Perhaps your images and listing content need updating. Maybe you need to help customers find or understand these products better, either by simplifying the purchasing path on your site or by using email marketing.

Another way to create deals is to pair your slow sellers with best sellers through product bundling. Shoppers love a great bargain, so instead of slashing prices, consider bundling them with popular SKUs. Bundling expands your product assortment and allows you to try different combinations. Do some testing to see what works and what doesn’t.

Some buyers might enjoy multi-pack bundles, while mystery or gift bundles can appeal to certain customers. If that doesn’t work, you should consider flash sales and clearance sales. It’s better to sell at a loss than keep dead inventory obstructing your cash flow.

Still, the best solution is to prevent overstocking in the first place.

The ultimate goal is to adopt a leaner approach to inventory and warehousing: keeping only what you need. This minimalist approach not only reduces time spent counting and searching for inventory, but it also cuts down material handling time, such as picking, putaway, palletizing, and other manual labor.

Of course, the prerequisite to this is having the confidence of inventory control and forecasting before you can start eliminating safety stocks.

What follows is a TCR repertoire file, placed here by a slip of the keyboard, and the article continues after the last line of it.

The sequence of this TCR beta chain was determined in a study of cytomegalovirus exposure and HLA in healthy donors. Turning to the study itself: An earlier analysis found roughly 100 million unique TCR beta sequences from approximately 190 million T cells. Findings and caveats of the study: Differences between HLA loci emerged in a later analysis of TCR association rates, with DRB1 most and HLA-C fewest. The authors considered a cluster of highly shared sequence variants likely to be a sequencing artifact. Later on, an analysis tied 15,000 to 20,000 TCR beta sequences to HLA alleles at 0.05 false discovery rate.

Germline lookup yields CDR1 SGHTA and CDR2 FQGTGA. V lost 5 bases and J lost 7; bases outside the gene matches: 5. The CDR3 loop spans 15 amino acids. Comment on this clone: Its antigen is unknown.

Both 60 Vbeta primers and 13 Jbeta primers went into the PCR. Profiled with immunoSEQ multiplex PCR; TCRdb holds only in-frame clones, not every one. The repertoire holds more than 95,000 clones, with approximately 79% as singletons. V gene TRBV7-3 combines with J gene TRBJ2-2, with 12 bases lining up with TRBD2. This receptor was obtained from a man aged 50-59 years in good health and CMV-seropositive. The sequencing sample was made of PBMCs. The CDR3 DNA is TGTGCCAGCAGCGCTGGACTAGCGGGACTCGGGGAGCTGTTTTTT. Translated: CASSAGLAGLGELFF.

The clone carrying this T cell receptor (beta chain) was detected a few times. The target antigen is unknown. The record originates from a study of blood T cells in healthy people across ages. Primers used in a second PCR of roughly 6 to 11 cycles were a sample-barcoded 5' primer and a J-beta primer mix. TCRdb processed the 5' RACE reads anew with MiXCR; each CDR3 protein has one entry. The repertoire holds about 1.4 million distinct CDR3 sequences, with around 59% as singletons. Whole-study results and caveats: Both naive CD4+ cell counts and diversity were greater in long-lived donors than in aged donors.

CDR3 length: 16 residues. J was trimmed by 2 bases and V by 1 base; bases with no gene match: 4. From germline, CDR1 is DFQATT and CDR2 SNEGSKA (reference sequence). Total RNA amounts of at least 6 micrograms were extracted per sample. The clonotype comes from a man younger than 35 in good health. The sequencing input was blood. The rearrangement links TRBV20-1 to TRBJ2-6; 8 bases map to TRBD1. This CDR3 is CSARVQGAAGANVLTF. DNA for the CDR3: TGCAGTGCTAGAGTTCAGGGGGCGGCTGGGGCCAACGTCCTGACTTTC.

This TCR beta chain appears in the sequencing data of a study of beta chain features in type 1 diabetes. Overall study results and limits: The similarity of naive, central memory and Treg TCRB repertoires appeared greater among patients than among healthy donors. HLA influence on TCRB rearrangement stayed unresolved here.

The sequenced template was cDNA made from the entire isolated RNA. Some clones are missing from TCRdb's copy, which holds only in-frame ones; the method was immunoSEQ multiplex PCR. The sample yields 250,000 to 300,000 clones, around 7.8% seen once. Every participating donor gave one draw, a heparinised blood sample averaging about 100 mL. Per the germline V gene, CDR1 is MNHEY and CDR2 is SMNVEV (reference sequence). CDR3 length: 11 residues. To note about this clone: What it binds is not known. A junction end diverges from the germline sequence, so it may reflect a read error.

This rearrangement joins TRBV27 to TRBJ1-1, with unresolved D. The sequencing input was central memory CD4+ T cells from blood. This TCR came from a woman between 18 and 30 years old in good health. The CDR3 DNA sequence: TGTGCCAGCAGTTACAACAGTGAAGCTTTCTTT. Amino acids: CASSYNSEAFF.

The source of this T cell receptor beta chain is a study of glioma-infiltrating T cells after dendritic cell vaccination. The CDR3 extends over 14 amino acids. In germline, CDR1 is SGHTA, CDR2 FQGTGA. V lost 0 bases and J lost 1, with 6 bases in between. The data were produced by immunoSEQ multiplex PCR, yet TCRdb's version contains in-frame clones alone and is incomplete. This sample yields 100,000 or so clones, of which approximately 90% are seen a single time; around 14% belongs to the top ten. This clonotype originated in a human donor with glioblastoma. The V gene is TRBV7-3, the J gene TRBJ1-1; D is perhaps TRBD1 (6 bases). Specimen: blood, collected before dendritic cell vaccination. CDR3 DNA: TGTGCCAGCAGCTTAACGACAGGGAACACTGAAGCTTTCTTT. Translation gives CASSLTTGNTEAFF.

The Best Way to Forecast and Optimize Inventory

Having more accurate data is the first step for optimizing inventory levels. Sales performance, seasonality and shipping frequency can all help you forecast your stock requirements, giving you vital information in determining what sells, how often, and how much to keep.

But let’s face it: tracking inventory, counting stock, and making projections are all extremely tedious and inefficient when done manually, especially if your goal is to grow and expand on to multiple marketplaces.

It takes a lot of time, patience, and attention to detail when using spreadsheets to calculate reorder points and reorder quantities for every single SKU, while accounting for each vendor’s lead time, just to know the precise moment to purchase inventory.

The more complex the spreadsheet, the higher the chance for error. And when you carry thousands of products and handle orders from multiple channels, the last thing you want is for human error to break the system, directly affecting your reputation on those marketplaces.

This is why 50 percent of high-volume retailers are choosing to invest in more dedicated warehouse automation software, according to Zebra Technologies. When you manage orders from different stores and marketplaces, or when you start multiplying your warehouses, spreadsheets and manual processes will not give you adequate stock visibility or projections.

You’ll need a robust inventory automation software to streamline and optimize your stock levels across all platforms.

If you decide to shop for an inventory management system, make sure it can track your best and worst performing SKUs and determine the best time to reorder. It should be able to manage vendors and purchase orders, while also taking into account your other needs, such as FBA, drop shipping or 3PL integrations.

Only then will you be able to process orders and inventory like a steady stream.

About the author:

Albert OngAlbert Ong is the product marketing specialist at Jazva, a cloud-based multi-channel ecommerce solution that helps merchants fast track their online business. Jazva delivers a suite of enterprise functionalities that high volume B2B and B2C retailers need to compete and succeed in the market.